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  • noun

Synonyms for crayfish

tiny lobster-like crustaceans usually boiled briefly

large edible marine crustacean having a spiny carapace but lacking the large pincers of true lobsters

References in periodicals archive ?
Research is also being undertaken into ways to eradicate non-native crayfish species, as well as the crayfish plague, but a solution has yet to be found.
The protected species is highly susceptible to pollutants and has suffered a serious population decline due to competition from introduced American crayfish species, crayfish plague and the destruction of suitable habitat.
"It's big and aggressive and eats smaller crayfish and has brought crayfish plague, which kills the native species."
It is now being checked to see if it was carrying the crayfish plague. The find also prompted an area survey, starting yesterday, to find if there are more invaders.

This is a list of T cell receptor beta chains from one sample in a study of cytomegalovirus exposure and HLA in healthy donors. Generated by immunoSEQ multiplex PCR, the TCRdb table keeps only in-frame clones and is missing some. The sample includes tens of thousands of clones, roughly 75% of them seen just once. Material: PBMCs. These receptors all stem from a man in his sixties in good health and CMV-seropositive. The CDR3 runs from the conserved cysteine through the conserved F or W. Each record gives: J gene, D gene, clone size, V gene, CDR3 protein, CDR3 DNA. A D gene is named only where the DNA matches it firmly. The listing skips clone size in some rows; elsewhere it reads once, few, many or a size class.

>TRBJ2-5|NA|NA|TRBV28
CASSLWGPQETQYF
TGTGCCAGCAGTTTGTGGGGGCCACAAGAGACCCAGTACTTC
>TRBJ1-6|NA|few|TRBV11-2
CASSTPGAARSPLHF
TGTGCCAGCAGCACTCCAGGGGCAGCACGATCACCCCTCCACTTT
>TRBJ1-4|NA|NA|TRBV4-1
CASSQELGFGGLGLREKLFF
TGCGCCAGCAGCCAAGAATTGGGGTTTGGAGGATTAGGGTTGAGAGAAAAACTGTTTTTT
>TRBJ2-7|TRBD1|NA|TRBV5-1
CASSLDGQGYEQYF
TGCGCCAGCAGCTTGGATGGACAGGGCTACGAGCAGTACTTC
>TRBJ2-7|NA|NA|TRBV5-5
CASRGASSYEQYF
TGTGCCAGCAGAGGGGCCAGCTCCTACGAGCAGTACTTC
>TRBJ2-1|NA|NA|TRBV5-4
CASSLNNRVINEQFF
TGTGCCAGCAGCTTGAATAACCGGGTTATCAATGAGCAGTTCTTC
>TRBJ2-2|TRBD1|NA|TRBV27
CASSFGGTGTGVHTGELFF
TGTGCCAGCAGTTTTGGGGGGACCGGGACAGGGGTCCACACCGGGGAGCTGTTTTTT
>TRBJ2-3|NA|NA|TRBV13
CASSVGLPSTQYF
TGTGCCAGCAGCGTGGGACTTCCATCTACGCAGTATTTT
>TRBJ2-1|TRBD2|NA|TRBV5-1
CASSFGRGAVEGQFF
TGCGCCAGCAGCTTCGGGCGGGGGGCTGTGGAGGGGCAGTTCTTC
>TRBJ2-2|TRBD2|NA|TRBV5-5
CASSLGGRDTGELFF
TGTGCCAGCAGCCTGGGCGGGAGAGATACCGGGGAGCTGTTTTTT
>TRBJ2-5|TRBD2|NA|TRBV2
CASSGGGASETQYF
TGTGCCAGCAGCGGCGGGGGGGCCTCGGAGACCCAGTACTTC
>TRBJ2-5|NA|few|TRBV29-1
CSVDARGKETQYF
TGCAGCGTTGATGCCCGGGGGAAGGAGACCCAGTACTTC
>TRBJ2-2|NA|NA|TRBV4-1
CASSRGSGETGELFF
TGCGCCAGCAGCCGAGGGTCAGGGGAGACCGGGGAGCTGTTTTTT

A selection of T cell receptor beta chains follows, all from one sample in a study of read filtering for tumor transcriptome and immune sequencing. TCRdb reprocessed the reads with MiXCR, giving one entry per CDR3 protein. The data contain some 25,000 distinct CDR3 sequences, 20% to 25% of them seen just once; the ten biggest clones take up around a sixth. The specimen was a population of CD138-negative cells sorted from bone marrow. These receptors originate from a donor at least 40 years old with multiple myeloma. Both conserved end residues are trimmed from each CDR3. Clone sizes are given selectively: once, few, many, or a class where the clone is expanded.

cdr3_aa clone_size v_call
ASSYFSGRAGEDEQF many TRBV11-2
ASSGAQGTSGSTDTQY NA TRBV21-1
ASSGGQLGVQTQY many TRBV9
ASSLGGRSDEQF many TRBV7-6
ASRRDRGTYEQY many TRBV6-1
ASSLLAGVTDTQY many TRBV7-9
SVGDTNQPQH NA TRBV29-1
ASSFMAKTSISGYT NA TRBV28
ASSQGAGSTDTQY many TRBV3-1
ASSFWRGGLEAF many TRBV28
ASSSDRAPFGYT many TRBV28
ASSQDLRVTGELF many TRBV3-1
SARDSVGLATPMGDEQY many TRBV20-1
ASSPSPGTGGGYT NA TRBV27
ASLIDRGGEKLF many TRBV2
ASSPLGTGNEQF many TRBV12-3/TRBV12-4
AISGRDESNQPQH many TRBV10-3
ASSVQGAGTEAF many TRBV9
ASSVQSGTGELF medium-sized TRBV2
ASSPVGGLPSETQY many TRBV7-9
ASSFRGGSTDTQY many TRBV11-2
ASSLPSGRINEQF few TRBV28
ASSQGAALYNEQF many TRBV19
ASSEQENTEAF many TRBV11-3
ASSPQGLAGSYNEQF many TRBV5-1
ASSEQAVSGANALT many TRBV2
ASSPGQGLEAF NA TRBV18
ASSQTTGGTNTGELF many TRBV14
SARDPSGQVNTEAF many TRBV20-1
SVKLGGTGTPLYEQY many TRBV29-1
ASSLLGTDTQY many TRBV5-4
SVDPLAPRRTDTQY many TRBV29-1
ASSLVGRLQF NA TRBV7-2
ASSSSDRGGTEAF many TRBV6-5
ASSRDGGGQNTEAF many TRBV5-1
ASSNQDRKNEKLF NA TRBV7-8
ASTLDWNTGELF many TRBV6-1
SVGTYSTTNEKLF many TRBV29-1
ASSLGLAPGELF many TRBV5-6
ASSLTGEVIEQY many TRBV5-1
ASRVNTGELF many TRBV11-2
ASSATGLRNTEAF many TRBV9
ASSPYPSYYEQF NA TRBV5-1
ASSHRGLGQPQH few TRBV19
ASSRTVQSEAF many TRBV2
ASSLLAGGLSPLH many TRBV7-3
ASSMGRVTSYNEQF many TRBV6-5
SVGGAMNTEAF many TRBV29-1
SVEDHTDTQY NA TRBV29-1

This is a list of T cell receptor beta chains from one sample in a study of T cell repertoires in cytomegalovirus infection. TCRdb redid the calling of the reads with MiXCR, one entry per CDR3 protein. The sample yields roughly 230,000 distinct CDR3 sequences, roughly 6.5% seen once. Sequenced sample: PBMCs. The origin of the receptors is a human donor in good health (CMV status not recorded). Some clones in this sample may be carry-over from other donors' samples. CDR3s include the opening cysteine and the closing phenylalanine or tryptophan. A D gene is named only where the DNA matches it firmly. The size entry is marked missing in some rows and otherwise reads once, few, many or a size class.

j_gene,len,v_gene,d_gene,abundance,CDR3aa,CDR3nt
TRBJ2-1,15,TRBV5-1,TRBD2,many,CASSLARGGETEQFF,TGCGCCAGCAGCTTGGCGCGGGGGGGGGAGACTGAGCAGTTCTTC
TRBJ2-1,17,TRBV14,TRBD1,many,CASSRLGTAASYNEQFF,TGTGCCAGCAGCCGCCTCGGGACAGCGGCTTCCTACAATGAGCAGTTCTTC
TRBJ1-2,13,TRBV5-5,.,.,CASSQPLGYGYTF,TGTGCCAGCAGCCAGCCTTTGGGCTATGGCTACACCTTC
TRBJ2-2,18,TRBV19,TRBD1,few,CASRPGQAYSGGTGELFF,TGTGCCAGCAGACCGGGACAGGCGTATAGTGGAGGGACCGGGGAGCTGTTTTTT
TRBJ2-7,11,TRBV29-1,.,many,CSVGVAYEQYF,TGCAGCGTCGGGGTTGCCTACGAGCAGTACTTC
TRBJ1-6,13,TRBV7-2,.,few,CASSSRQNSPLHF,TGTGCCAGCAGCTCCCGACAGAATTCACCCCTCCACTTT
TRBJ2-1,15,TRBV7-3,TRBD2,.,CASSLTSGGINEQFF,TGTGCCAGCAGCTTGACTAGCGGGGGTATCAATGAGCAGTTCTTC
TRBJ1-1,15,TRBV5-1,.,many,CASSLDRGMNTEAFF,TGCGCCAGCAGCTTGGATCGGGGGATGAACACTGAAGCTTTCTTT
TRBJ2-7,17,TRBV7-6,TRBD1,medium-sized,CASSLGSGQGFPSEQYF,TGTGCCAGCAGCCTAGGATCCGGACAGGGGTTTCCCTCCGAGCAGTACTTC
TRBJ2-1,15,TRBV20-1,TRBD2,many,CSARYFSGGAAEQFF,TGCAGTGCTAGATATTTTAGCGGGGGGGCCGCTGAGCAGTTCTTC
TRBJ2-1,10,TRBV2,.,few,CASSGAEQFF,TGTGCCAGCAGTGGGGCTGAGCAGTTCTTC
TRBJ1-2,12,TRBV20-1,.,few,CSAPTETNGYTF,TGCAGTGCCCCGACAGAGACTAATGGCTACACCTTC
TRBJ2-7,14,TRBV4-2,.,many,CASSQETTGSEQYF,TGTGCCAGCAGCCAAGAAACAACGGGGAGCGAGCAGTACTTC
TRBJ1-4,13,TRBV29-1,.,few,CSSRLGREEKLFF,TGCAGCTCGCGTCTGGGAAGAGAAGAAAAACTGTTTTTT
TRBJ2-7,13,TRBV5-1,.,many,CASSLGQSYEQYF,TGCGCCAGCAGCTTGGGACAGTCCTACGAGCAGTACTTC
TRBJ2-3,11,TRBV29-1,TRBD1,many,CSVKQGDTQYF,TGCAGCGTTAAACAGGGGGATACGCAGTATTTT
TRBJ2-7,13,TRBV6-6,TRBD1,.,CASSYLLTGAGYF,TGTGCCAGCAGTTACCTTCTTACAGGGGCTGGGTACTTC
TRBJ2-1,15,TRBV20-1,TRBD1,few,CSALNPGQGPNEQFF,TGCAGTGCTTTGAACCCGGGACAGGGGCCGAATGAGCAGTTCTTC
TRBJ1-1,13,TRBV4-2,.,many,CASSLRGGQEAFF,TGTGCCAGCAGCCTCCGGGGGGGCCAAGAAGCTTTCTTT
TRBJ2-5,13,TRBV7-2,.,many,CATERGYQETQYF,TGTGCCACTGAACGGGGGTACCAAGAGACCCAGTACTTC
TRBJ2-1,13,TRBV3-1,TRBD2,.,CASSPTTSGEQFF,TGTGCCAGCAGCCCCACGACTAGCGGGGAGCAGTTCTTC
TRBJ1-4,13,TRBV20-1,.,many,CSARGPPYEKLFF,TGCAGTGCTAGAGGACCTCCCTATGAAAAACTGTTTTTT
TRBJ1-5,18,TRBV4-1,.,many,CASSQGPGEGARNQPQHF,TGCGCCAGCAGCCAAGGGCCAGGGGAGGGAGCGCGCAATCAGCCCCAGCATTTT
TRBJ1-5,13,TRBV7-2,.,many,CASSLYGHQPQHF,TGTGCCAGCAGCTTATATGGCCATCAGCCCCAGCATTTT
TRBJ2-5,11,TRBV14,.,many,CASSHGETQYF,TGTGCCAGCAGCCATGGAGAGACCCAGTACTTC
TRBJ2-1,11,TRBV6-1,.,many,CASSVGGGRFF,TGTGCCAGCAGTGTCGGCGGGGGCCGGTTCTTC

The use of insecticides, crayfish plague and competition from other crayfish means that they could be extinct within 30 years.
It is very likely that crayfish plague is responsible for the disappearance of the native crayfish - which can grow up to five inches - in the Huddersfield Narrow Canal.
Agency staff say the American species is an aggressive variety that carries a disease called crayfish plague, which kills the smaller native white-claw crayfish.
leniusculus not carrying the crayfish plague, suggesting that long term displacement can occur, aided by higher fecundity, faster growth rate, and earlier hatching (Vorburger and Ribi, 1999).
Coun Lloyd added: "Unfortunately, the publicly accessible nature of Ensor's Pool has meant it has always been relatively vulnerable to crayfish plague, which can be transmitted on damp or wet items including fishing equipment, boats and inflatables, dogs and on wellington boots.
The signal also carries a fungal toxin known as Crayfish Plague, which has killed large numbers of native crayfish.
The native species are trapped using the sex hormones and checked for signs of crayfish plague.
Spherical baculovirosis (Penaeus monodon-type baculovirus); Infectious hypodermal and haematopoietic necrosis; and Crayfish plague (Aphanomyces astaci).